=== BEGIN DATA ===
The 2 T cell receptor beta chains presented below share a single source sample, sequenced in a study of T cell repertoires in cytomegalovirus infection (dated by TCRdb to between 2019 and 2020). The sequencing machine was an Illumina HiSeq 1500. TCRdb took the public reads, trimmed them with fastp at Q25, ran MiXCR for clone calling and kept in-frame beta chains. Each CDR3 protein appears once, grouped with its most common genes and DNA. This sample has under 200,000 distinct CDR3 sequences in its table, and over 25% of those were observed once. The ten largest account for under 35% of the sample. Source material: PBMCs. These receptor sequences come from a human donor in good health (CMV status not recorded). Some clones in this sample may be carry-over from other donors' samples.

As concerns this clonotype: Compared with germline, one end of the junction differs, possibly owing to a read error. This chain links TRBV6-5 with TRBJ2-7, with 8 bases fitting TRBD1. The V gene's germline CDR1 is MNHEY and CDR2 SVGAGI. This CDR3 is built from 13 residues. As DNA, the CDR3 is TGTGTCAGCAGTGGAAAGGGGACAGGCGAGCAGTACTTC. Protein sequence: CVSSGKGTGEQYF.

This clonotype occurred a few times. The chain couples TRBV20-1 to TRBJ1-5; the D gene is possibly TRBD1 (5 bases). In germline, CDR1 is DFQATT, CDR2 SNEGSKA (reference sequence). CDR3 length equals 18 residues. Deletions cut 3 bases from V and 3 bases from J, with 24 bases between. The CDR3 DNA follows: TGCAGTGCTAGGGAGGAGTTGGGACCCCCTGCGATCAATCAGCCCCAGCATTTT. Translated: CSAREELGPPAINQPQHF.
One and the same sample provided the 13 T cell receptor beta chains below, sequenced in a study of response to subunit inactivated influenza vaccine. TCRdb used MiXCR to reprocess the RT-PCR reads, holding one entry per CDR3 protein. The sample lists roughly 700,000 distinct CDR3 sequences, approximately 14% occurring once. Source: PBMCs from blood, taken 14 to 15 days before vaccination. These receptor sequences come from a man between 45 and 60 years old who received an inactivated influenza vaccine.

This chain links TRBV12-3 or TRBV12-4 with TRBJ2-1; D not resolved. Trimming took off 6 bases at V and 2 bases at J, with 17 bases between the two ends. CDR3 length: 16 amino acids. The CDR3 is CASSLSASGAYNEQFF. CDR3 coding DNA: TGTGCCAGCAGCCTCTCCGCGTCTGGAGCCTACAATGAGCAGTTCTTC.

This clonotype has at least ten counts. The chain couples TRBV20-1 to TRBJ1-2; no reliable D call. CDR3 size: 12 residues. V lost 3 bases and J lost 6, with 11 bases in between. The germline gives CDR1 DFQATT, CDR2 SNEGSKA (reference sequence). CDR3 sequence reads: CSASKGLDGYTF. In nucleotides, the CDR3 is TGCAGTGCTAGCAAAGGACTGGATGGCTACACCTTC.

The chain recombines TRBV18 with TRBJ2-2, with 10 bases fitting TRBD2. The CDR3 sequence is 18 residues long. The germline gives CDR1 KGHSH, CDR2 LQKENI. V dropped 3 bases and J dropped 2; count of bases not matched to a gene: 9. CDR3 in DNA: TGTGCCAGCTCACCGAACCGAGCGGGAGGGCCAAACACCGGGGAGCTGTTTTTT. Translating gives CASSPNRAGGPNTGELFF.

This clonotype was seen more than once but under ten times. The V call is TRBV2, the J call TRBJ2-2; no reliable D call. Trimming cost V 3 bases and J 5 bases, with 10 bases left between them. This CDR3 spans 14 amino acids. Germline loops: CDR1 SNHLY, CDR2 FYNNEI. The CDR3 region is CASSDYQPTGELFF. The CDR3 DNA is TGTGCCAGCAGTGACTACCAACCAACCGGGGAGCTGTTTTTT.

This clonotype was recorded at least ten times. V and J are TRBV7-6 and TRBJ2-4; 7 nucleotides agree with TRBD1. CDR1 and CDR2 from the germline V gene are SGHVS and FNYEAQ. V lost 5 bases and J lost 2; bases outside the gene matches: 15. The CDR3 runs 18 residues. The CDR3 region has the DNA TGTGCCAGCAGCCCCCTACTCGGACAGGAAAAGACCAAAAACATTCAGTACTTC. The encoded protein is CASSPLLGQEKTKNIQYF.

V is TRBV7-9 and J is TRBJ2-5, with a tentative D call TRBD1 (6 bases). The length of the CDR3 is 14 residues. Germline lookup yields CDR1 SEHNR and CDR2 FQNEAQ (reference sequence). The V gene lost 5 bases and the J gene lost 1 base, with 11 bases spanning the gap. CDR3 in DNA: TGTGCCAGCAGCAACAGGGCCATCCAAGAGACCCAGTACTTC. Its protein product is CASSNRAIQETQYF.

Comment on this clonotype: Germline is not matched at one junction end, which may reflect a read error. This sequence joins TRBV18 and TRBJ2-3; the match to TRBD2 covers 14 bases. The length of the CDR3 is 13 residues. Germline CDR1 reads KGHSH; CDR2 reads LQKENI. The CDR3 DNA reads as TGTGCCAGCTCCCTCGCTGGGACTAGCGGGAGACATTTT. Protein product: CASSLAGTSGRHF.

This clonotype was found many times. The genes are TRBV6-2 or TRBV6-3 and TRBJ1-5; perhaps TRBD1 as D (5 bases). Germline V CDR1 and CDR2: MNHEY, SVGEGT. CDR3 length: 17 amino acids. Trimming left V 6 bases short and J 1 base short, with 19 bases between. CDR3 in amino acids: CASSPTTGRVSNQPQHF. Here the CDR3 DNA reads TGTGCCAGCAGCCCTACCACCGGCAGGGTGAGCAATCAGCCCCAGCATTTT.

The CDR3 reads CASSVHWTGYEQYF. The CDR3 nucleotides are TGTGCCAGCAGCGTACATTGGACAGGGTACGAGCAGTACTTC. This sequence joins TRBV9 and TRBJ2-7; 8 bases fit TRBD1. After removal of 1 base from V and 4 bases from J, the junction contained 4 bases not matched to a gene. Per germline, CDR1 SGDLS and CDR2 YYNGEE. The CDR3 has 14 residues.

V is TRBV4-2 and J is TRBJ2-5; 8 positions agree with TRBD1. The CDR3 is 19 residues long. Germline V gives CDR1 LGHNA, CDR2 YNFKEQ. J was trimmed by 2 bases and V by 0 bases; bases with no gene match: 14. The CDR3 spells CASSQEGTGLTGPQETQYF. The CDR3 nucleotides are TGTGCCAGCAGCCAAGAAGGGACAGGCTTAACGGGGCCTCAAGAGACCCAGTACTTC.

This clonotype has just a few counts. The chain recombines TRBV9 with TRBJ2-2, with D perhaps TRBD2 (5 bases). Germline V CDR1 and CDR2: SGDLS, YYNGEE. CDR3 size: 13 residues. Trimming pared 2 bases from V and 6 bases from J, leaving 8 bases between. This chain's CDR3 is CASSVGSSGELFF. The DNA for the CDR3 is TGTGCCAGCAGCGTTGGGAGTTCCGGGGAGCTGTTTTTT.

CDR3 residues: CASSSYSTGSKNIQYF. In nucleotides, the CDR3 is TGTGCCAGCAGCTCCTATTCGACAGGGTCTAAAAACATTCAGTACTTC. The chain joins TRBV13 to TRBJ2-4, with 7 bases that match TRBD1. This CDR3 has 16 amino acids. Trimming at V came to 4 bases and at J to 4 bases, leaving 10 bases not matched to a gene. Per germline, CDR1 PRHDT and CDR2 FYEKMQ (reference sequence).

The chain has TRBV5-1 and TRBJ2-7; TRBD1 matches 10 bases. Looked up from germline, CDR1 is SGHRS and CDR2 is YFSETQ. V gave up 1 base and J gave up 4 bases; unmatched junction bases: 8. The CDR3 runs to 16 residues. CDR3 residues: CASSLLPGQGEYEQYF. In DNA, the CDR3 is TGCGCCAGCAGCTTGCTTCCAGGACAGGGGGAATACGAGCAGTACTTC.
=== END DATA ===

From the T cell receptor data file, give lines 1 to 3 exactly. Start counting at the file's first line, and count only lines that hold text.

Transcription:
The 2 T cell receptor beta chains presented below share a single source sample, sequenced in a study of T cell repertoires in cytomegalovirus infection (dated by TCRdb to between 2019 and 2020). The sequencing machine was an Illumina HiSeq 1500. TCRdb took the public reads, trimmed them with fastp at Q25, ran MiXCR for clone calling and kept in-frame beta chains. Each CDR3 protein appears once, grouped with its most common genes and DNA. This sample has under 200,000 distinct CDR3 sequences in its table, and over 25% of those were observed once. The ten largest account for under 35% of the sample. Source material: PBMCs. These receptor sequences come from a human donor in good health (CMV status not recorded). Some clones in this sample may be carry-over from other donors' samples.

As concerns this clonotype: Compared with germline, one end of the junction differs, possibly owing to a read error. This chain links TRBV6-5 with TRBJ2-7, with 8 bases fitting TRBD1. The V gene's germline CDR1 is MNHEY and CDR2 SVGAGI. This CDR3 is built from 13 residues. As DNA, the CDR3 is TGTGTCAGCAGTGGAAAGGGGACAGGCGAGCAGTACTTC. Protein sequence: CVSSGKGTGEQYF.

This clonotype occurred a few times. The chain couples TRBV20-1 to TRBJ1-5; the D gene is possibly TRBD1 (5 bases). In germline, CDR1 is DFQATT, CDR2 SNEGSKA (reference sequence). CDR3 length equals 18 residues. Deletions cut 3 bases from V and 3 bases from J, with 24 bases between. The CDR3 DNA follows: TGCAGTGCTAGGGAGGAGTTGGGACCCCCTGCGATCAATCAGCCCCAGCATTTT. Translated: CSAREELGPPAINQPQHF.